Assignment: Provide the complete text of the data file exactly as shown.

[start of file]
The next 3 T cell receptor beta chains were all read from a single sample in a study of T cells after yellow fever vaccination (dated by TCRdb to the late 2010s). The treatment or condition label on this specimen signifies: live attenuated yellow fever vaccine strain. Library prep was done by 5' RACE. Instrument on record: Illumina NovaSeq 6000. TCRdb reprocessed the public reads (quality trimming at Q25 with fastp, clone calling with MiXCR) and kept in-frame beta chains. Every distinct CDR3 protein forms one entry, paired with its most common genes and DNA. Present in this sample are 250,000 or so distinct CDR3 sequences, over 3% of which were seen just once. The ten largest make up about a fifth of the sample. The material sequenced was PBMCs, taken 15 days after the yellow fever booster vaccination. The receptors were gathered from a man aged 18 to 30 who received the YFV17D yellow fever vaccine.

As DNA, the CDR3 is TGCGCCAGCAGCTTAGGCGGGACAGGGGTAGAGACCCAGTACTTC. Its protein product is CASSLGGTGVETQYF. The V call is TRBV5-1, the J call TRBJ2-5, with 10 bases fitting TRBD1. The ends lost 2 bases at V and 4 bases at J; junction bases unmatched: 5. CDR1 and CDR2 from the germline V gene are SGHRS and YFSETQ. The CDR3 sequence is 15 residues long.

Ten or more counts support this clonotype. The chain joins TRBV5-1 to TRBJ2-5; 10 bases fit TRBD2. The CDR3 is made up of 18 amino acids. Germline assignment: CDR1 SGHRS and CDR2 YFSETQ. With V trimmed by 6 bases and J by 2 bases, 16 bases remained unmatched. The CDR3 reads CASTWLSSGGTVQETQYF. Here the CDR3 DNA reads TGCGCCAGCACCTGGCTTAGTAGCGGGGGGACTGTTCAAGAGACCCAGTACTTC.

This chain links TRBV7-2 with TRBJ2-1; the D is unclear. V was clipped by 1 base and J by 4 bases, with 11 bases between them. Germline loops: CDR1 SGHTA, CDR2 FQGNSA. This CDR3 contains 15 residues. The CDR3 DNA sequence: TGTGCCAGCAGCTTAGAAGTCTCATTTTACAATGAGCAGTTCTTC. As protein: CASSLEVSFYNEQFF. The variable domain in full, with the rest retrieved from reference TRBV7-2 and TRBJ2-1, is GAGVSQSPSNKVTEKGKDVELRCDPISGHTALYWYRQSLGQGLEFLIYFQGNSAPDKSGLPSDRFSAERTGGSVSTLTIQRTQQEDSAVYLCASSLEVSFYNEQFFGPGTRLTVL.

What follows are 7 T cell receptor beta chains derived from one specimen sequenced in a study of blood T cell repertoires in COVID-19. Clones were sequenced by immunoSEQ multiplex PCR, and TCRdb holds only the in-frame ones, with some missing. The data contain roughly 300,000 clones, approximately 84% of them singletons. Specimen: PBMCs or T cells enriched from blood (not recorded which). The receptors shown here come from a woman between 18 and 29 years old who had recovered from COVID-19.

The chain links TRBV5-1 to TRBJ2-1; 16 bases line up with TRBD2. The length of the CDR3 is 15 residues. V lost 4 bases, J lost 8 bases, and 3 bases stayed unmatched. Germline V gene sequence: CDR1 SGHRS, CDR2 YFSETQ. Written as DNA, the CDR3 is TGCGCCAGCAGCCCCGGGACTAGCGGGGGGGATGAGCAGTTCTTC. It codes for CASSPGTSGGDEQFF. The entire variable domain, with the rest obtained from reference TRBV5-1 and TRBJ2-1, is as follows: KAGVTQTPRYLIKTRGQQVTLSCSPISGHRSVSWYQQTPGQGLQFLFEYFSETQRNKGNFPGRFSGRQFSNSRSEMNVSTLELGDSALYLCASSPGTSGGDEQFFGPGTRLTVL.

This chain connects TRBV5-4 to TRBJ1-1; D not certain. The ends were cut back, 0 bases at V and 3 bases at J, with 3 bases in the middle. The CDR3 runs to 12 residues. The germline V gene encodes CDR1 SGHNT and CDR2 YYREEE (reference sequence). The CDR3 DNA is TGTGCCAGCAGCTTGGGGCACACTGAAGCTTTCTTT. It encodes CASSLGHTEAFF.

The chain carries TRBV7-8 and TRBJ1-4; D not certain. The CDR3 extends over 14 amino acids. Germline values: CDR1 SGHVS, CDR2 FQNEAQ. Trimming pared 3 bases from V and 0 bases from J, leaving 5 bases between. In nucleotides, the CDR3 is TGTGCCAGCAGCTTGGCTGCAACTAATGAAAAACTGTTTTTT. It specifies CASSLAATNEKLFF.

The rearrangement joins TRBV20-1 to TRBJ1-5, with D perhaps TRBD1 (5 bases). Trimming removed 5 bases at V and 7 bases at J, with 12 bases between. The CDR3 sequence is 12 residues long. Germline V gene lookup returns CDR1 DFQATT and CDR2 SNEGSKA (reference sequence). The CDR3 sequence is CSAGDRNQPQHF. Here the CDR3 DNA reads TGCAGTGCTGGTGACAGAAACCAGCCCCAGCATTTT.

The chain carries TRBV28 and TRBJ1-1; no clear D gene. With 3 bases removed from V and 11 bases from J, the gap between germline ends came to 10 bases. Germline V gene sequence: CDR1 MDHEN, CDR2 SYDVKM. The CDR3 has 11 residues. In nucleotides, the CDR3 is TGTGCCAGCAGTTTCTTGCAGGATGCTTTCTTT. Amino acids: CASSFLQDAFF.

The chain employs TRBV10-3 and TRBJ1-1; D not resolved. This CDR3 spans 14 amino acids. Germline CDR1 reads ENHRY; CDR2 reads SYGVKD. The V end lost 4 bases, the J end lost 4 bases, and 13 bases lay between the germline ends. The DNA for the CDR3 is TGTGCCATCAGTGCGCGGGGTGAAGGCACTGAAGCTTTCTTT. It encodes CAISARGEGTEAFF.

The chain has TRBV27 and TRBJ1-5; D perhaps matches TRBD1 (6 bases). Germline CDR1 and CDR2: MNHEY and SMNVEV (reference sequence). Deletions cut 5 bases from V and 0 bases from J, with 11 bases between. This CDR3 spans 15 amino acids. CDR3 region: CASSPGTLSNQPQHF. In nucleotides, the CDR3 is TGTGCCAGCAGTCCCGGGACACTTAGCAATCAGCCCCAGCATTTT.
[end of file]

The next 3 T cell receptor beta chains were all read from a single sample in a study of T cells after yellow fever vaccination (dated by TCRdb to the late 2010s). The treatment or condition label on this specimen signifies: live attenuated yellow fever vaccine strain. Library prep was done by 5' RACE. Instrument on record: Illumina NovaSeq 6000. TCRdb reprocessed the public reads (quality trimming at Q25 with fastp, clone calling with MiXCR) and kept in-frame beta chains. Every distinct CDR3 protein forms one entry, paired with its most common genes and DNA. Present in this sample are 250,000 or so distinct CDR3 sequences, over 3% of which were seen just once. The ten largest make up about a fifth of the sample. The material sequenced was PBMCs, taken 15 days after the yellow fever booster vaccination. The receptors were gathered from a man aged 18 to 30 who received the YFV17D yellow fever vaccine.

As DNA, the CDR3 is TGCGCCAGCAGCTTAGGCGGGACAGGGGTAGAGACCCAGTACTTC. Its protein product is CASSLGGTGVETQYF. The V call is TRBV5-1, the J call TRBJ2-5, with 10 bases fitting TRBD1. The ends lost 2 bases at V and 4 bases at J; junction bases unmatched: 5. CDR1 and CDR2 from the germline V gene are SGHRS and YFSETQ. The CDR3 sequence is 15 residues long.

Ten or more counts support this clonotype. The chain joins TRBV5-1 to TRBJ2-5; 10 bases fit TRBD2. The CDR3 is made up of 18 amino acids. Germline assignment: CDR1 SGHRS and CDR2 YFSETQ. With V trimmed by 6 bases and J by 2 bases, 16 bases remained unmatched. The CDR3 reads CASTWLSSGGTVQETQYF. Here the CDR3 DNA reads TGCGCCAGCACCTGGCTTAGTAGCGGGGGGACTGTTCAAGAGACCCAGTACTTC.

This chain links TRBV7-2 with TRBJ2-1; the D is unclear. V was clipped by 1 base and J by 4 bases, with 11 bases between them. Germline loops: CDR1 SGHTA, CDR2 FQGNSA. This CDR3 contains 15 residues. The CDR3 DNA sequence: TGTGCCAGCAGCTTAGAAGTCTCATTTTACAATGAGCAGTTCTTC. As protein: CASSLEVSFYNEQFF. The variable domain in full, with the rest retrieved from reference TRBV7-2 and TRBJ2-1, is GAGVSQSPSNKVTEKGKDVELRCDPISGHTALYWYRQSLGQGLEFLIYFQGNSAPDKSGLPSDRFSAERTGGSVSTLTIQRTQQEDSAVYLCASSLEVSFYNEQFFGPGTRLTVL.

What follows are 7 T cell receptor beta chains derived from one specimen sequenced in a study of blood T cell repertoires in COVID-19. Clones were sequenced by immunoSEQ multiplex PCR, and TCRdb holds only the in-frame ones, with some missing. The data contain roughly 300,000 clones, approximately 84% of them singletons. Specimen: PBMCs or T cells enriched from blood (not recorded which). The receptors shown here come from a woman between 18 and 29 years old who had recovered from COVID-19.

The chain links TRBV5-1 to TRBJ2-1; 16 bases line up with TRBD2. The length of the CDR3 is 15 residues. V lost 4 bases, J lost 8 bases, and 3 bases stayed unmatched. Germline V gene sequence: CDR1 SGHRS, CDR2 YFSETQ. Written as DNA, the CDR3 is TGCGCCAGCAGCCCCGGGACTAGCGGGGGGGATGAGCAGTTCTTC. It codes for CASSPGTSGGDEQFF. The entire variable domain, with the rest obtained from reference TRBV5-1 and TRBJ2-1, is as follows: KAGVTQTPRYLIKTRGQQVTLSCSPISGHRSVSWYQQTPGQGLQFLFEYFSETQRNKGNFPGRFSGRQFSNSRSEMNVSTLELGDSALYLCASSPGTSGGDEQFFGPGTRLTVL.

This chain connects TRBV5-4 to TRBJ1-1; D not certain. The ends were cut back, 0 bases at V and 3 bases at J, with 3 bases in the middle. The CDR3 runs to 12 residues. The germline V gene encodes CDR1 SGHNT and CDR2 YYREEE (reference sequence). The CDR3 DNA is TGTGCCAGCAGCTTGGGGCACACTGAAGCTTTCTTT. It encodes CASSLGHTEAFF.

The chain carries TRBV7-8 and TRBJ1-4; D not certain. The CDR3 extends over 14 amino acids. Germline values: CDR1 SGHVS, CDR2 FQNEAQ. Trimming pared 3 bases from V and 0 bases from J, leaving 5 bases between. In nucleotides, the CDR3 is TGTGCCAGCAGCTTGGCTGCAACTAATGAAAAACTGTTTTTT. It specifies CASSLAATNEKLFF.

The rearrangement joins TRBV20-1 to TRBJ1-5, with D perhaps TRBD1 (5 bases). Trimming removed 5 bases at V and 7 bases at J, with 12 bases between. The CDR3 sequence is 12 residues long. Germline V gene lookup returns CDR1 DFQATT and CDR2 SNEGSKA (reference sequence). The CDR3 sequence is CSAGDRNQPQHF. Here the CDR3 DNA reads TGCAGTGCTGGTGACAGAAACCAGCCCCAGCATTTT.

The chain carries TRBV28 and TRBJ1-1; no clear D gene. With 3 bases removed from V and 11 bases from J, the gap between germline ends came to 10 bases. Germline V gene sequence: CDR1 MDHEN, CDR2 SYDVKM. The CDR3 has 11 residues. In nucleotides, the CDR3 is TGTGCCAGCAGTTTCTTGCAGGATGCTTTCTTT. Amino acids: CASSFLQDAFF.

The chain employs TRBV10-3 and TRBJ1-1; D not resolved. This CDR3 spans 14 amino acids. Germline CDR1 reads ENHRY; CDR2 reads SYGVKD. The V end lost 4 bases, the J end lost 4 bases, and 13 bases lay between the germline ends. The DNA for the CDR3 is TGTGCCATCAGTGCGCGGGGTGAAGGCACTGAAGCTTTCTTT. It encodes CAISARGEGTEAFF.

The chain has TRBV27 and TRBJ1-5; D perhaps matches TRBD1 (6 bases). Germline CDR1 and CDR2: MNHEY and SMNVEV (reference sequence). Deletions cut 5 bases from V and 0 bases from J, with 11 bases between. This CDR3 spans 15 amino acids. CDR3 region: CASSPGTLSNQPQHF. In nucleotides, the CDR3 is TGTGCCAGCAGTCCCGGGACACTTAGCAATCAGCCCCAGCATTTT.